A while ago, I picked up a seed catalog and began to thumb through the sections.  I landed in the tomato seeds portion.

Heirloom, hybrid, grafted, there seemed to be a variety of varieties.

And in and amongst the varieties, I found determinate and indeterminate and many of the varieties were peppered with letters trailing their names; VF, VFF, FFT, VFNT.

What does this all mean?  Determinate and indeterminate are actually general botany terms and are not limited to tomatoes, but are often associated with them.  Determinate tomatoes are those tomato varieties that have a short, compact form and usually have all their fruits mature at the same time.  Some determinate plants will taper their fruit growth after the main burst; others will simply die off.

Indeterminate plants, in contrast, are the vining variety of tomatoes.  They keep growing and producing fruits throughout the growing season.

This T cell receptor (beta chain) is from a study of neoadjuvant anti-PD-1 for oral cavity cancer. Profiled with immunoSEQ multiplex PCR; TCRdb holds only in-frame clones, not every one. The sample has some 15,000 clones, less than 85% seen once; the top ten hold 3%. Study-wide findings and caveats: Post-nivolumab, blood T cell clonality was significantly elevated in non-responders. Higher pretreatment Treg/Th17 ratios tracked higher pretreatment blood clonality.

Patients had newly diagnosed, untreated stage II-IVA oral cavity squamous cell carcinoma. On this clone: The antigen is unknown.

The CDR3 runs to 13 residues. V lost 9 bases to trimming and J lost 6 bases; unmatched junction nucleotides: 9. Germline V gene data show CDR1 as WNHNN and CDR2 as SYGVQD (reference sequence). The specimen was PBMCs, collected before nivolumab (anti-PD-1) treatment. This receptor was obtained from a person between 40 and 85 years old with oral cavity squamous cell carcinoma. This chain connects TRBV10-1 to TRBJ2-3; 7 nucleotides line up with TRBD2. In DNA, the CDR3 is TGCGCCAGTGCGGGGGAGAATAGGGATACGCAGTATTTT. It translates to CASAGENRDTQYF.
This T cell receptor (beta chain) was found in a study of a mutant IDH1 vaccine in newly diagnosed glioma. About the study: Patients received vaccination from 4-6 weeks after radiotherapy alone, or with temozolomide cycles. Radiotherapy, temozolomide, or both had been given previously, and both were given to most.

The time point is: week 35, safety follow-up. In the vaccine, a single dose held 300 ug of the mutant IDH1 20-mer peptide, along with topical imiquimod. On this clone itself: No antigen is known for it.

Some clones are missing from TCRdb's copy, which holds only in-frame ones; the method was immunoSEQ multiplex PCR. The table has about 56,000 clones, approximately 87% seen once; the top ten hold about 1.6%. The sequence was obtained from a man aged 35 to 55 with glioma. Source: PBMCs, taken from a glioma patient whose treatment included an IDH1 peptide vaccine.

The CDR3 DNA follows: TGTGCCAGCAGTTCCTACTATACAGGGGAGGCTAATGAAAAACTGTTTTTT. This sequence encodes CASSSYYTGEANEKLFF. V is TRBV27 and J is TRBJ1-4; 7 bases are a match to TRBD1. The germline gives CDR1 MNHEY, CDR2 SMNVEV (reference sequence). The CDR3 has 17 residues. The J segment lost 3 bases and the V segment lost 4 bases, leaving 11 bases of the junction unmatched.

There is also a newly created characteristic called Indeterminate Short Internode (ISI). It combines the growth characteristics of a determinate – shorter, more compact – with the all-season-long fruiting characteristic of an indeterminate.

Now, all those letters.  They stand for the disease or pest resistance characters.

V Verticillium Wilt Soilborne fungus – Verticilliurn albo-atrum
F Fusarium Wilt Soilborne fungus – Fusarium oxysporum
FF Fusarium Wilt, Races 1 & 2 Soilborne fungus – Fusarium oxysporum and pathogenic variabilities 1 & 2.
N Nematodes Parasitic plant roundworms – Meloidogyne spp
T Tobacco Mosaic Virus Positive-sense single strand RNA virus effecting plants in the nightshade family.
A Alternaria Stem Canker Fungus – Alternaria alternata f. sp. lycopersici
St Stemphylium Gray Leaf Spot Fungus – Stemphylium solani